The Lancet Commission on Investing in Health Report Launch: December 3

Graphic

Pneumococcal disease is a leading cause of death for children under 5, particularly in developing countries. Using data from a 2000 WHO study, this graph shows the number of deaths per 100,000 children under 5 attributable to invasive pneumococcal disease, across six countries.

The Question

How would increasing immunization coverage and introducing a rotavirus vaccine affect the disease and financial burden of vaccine-preventable illnesses in India?

What We Found

Using IndiaSim, a simulated agent-based model (ABM) of the Indian population (including socio-economic characteristics and immunization status) and the health system, we modeled three interventions: the introduction of a rotavirus vaccine is introduced at the current DPT3 immunization coverage level; the increase in coverage of three doses of rotavirus and DPT and one dose of the measles vaccine to 90% randomly across the population; and the targeted increase of these vaccines to 90% in rural and urban regions (across all states) that are below that level at baseline. For each intervention, we evaluate the disease and financial burden alleviated, costs incurred, and the cost per disability-adjusted life-year (DALY) averted.

Baseline  immunization coverage is low and has a large variance across population segments and regions. We determined that targeting specific regions can approximately equate the rural and urban immunization rates. Introducing a rotavirus vaccine at the current DPT3 level (intervention one) averts 34.7 (95% uncertainty range [UR], 31.7–37.7) deaths and $215,569 (95% UR, $207,846–$223,292) out-of-pocket (OOP) expenditure per 100,000 under-five children. Increasing all immunization rates to 90% (intervention two) averts an additional 22.1 (95% UR, 18.6–25.7) deaths and $45,914 (95% UR, $37,909–$53,920) OOP expenditure. Scaling up immunization by targeting regions with low coverage (intervention three) averts a slightly higher number of deaths and OOP expenditure. The reduced burden of rotavirus diarrhea is the primary driver of the estimated health and economic benefits in all intervention scenarios. All three interventions are cost saving.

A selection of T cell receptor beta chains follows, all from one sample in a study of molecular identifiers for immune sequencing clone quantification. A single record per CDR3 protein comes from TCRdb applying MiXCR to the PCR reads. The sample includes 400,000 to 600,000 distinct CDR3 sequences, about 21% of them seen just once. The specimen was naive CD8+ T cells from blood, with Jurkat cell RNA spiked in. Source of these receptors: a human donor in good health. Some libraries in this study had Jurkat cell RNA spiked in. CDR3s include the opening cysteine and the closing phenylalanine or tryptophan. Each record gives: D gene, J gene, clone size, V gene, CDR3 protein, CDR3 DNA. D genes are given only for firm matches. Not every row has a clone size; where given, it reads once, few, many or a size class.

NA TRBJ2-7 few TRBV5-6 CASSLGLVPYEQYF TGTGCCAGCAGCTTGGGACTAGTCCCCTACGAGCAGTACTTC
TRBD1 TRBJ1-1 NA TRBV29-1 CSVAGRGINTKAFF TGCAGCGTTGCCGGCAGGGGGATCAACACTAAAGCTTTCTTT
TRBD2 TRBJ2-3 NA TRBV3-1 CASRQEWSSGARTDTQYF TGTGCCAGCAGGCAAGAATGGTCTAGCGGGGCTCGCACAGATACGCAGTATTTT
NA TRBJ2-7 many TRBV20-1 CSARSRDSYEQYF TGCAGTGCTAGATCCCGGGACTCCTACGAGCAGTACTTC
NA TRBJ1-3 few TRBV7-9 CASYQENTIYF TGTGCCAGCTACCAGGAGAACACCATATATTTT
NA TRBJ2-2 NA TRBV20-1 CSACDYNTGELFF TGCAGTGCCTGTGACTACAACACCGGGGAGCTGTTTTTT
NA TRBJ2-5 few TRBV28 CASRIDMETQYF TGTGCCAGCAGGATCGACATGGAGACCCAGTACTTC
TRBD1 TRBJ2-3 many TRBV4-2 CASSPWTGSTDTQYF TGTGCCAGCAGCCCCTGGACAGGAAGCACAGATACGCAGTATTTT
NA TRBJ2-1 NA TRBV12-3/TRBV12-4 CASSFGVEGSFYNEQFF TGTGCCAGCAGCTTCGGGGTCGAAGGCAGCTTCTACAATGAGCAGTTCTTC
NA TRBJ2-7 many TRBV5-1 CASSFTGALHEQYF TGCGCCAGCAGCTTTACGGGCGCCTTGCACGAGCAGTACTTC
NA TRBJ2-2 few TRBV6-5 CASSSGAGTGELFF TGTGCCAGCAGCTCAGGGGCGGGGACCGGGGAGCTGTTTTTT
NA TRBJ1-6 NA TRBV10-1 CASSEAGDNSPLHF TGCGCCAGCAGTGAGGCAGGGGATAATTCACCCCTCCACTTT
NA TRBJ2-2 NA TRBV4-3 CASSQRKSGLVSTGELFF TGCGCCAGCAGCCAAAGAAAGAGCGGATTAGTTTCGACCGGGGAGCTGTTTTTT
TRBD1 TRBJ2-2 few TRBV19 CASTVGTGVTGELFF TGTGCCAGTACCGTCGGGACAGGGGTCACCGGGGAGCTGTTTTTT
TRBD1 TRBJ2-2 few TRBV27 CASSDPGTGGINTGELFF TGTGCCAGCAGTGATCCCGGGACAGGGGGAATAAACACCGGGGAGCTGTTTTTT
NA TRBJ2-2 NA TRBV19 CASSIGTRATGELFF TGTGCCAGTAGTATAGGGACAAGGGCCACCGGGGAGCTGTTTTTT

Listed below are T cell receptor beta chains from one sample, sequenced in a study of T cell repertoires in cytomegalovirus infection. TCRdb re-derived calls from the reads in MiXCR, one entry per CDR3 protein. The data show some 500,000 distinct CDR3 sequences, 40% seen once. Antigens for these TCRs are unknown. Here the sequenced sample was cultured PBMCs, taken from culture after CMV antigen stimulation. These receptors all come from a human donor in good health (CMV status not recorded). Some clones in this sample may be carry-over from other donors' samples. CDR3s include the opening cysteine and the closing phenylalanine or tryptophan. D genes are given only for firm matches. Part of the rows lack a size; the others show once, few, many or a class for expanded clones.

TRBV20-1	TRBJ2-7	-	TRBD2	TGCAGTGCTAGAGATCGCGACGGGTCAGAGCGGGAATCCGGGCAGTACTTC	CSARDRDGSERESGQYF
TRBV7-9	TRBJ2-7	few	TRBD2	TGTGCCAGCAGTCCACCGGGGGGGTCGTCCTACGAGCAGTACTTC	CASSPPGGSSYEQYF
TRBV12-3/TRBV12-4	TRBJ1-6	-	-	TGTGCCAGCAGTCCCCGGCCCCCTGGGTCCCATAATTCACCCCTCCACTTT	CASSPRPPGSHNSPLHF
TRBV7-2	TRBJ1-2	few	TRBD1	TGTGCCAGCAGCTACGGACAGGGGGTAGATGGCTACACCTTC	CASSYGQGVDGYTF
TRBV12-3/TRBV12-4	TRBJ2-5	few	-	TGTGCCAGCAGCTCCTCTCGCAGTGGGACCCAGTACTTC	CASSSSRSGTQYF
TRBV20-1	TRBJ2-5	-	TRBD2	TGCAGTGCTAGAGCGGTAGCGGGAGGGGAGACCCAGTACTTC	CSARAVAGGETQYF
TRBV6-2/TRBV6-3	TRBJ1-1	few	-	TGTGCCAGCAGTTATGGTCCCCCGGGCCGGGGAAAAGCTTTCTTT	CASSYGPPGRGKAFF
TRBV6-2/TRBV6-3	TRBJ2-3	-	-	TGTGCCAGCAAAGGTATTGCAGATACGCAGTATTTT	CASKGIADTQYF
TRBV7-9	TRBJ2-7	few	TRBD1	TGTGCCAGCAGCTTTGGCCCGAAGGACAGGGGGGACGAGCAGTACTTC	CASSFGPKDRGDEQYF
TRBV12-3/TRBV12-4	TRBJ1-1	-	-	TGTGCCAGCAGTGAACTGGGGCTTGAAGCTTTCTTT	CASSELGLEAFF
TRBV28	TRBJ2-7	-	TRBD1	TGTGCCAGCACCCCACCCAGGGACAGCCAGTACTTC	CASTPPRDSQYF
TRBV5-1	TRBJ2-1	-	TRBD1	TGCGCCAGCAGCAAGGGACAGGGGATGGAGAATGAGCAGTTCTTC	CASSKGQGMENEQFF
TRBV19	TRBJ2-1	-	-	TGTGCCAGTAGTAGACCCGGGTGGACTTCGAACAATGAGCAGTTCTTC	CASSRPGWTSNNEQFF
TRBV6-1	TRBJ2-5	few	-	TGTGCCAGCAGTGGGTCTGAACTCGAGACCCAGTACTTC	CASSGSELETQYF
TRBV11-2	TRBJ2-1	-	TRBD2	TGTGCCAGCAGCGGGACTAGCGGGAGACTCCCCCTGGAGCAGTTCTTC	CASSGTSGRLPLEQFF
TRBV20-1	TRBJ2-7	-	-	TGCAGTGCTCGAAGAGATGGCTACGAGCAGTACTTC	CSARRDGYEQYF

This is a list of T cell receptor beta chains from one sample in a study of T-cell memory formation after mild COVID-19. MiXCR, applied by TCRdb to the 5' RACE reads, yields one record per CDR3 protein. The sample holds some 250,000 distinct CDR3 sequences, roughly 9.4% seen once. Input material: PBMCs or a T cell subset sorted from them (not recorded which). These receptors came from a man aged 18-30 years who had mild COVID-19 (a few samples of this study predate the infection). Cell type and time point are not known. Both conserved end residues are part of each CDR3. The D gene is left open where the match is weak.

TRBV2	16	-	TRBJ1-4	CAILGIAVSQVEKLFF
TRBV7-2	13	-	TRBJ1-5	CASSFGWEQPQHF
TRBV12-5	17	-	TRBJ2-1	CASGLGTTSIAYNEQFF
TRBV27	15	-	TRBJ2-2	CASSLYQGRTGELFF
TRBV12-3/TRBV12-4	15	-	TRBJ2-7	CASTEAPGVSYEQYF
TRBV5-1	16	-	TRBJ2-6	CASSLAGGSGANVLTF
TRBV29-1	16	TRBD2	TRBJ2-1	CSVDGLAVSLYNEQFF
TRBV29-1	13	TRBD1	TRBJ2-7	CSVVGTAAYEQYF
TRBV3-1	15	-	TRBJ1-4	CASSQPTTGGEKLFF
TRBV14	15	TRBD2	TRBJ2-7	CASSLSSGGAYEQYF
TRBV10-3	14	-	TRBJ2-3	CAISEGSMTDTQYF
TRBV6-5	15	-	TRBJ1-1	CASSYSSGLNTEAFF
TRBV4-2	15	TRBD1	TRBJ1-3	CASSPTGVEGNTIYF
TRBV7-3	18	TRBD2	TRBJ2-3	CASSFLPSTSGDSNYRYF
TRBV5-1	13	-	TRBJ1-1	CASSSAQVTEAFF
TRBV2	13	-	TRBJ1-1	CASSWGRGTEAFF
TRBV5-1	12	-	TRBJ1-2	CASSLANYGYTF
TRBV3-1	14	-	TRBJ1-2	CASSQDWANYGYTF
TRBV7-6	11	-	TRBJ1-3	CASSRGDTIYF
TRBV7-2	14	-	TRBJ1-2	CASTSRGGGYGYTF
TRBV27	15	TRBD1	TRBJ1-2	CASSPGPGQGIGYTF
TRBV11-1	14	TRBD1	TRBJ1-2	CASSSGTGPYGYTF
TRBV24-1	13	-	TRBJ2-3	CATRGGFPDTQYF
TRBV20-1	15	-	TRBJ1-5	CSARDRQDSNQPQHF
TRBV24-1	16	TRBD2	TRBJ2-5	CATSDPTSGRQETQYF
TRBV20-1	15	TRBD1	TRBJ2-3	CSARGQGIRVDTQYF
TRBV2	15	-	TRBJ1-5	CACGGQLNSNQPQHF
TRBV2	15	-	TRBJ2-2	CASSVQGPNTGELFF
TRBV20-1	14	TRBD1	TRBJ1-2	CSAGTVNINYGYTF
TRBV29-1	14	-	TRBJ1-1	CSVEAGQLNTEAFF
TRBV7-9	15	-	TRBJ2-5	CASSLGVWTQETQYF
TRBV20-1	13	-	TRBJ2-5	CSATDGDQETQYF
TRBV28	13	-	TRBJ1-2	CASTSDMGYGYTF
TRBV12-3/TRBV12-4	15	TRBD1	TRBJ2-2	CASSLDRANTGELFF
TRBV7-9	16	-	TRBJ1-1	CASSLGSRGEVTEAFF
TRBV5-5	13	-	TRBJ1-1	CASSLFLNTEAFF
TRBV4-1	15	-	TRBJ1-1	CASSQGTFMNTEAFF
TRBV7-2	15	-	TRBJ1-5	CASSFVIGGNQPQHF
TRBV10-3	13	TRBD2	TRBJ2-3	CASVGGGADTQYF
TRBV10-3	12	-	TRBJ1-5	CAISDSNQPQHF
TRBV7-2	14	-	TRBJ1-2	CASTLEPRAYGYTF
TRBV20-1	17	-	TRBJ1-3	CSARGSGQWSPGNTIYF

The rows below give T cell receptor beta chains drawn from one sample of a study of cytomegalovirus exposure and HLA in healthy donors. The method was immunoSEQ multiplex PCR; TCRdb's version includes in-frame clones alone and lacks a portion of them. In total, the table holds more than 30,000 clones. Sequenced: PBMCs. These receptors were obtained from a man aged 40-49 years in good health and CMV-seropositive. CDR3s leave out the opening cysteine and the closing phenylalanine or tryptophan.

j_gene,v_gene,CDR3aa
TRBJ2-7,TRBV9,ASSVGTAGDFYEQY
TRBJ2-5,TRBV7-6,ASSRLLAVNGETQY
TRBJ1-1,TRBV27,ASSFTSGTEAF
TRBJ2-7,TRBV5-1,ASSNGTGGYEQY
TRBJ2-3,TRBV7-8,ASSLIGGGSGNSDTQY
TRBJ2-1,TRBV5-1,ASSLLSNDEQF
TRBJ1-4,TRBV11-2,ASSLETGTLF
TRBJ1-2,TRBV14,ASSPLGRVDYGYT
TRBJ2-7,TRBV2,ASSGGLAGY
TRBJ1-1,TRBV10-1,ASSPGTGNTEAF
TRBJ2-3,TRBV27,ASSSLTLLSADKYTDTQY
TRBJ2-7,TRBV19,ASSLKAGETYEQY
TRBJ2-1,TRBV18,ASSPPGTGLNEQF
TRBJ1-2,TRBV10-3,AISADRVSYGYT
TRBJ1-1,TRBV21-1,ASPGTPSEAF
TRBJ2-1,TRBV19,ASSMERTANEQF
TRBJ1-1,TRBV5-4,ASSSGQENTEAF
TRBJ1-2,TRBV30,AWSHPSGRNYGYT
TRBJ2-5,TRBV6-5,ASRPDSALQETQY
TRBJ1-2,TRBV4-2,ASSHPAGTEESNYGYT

Why It Matters

Improving immunization coverage and the introduction of a rotavirus vaccine significantly alleviates disease and financial burden in Indian households. We have determined that population subgroups or regions with low existing immunization coverage benefit the most from the intervention. This study could therefore inform future interventions by encouraging targeting those subgroups to alleviate the burden rather than simply increasing coverage in the population at large.


16 Jun 2014

Meet Saima Arshad. When she tested positive for tuberculosis, she was quarantined in her in-laws’ house, forced to wear a protective mask, and separated from the entire family – including her husband. 



Health and Development

Research Analyst

Contact »

Devra joins CDDEP from Boston Medical Center's Epidemiology and Outcomes Research Unit, where she worked on disease modeling and researched the cost-effectiveness of different screening and treatment methods for people co-infected with HIV and Hepatitis C. She has a Master's of Science in Global Health and Population from Harvard School of Public Health with a concentration in Infectious Disease Epidemiology. Devra's research interests include: infectious disease dynamics, disease modeling, social determinants of health, and economic impact of diseases.

Health Economics
February 2014

Research Area: Health and Development
Type: Article | Hot Topic(s): Health Valuation
The Question

Universal public finance (UPF) for health interventions entail consequences in a number of domains. UPF increases intervention uptake and consequent health gains; generates financial consequences; and provides insurance either through coverage or prevention. How can the consequences of UPF in each of these domains be evaluated? How can this be applied to UPF for tuberculosis treatment in India?

What We Found

We developed a method for the economic evaluation of UPF and other health policy instruments, which we call "extended cost-effectiveness analysis" (ECEAs).When applied to evaluating UPF in TB treatment in India, our ECEA example concluded that replacing private finance for TB treatment with UPF could bring substantial health gains and financial risk protection benefits. These benefits would have the most effect on poorer populations.

Why It Matters

ECEA builds on standard cost-effectiveness analysis (CEA) in three dimensions, all of which enhance the ability of stakeholders to evaluate policy: first, some health policy instruments (in particular UPF) will provide insurance against financial risks; second, policies have direct financial implications because private expenditures may be crowded out; last, health policy instruments have distributional consequences across wealth strata of a population. The methods we developed and employed in this study can therefore be a useful application in further analyzing health policy across a wide range of policy instruments and places. 

 

Homepage image via Yale Rosen/Flickr.


31 Jan 2014

By Anup Malani and Phoebe Holtzman

Health and Development

27 Nov 2013
Elyse Franko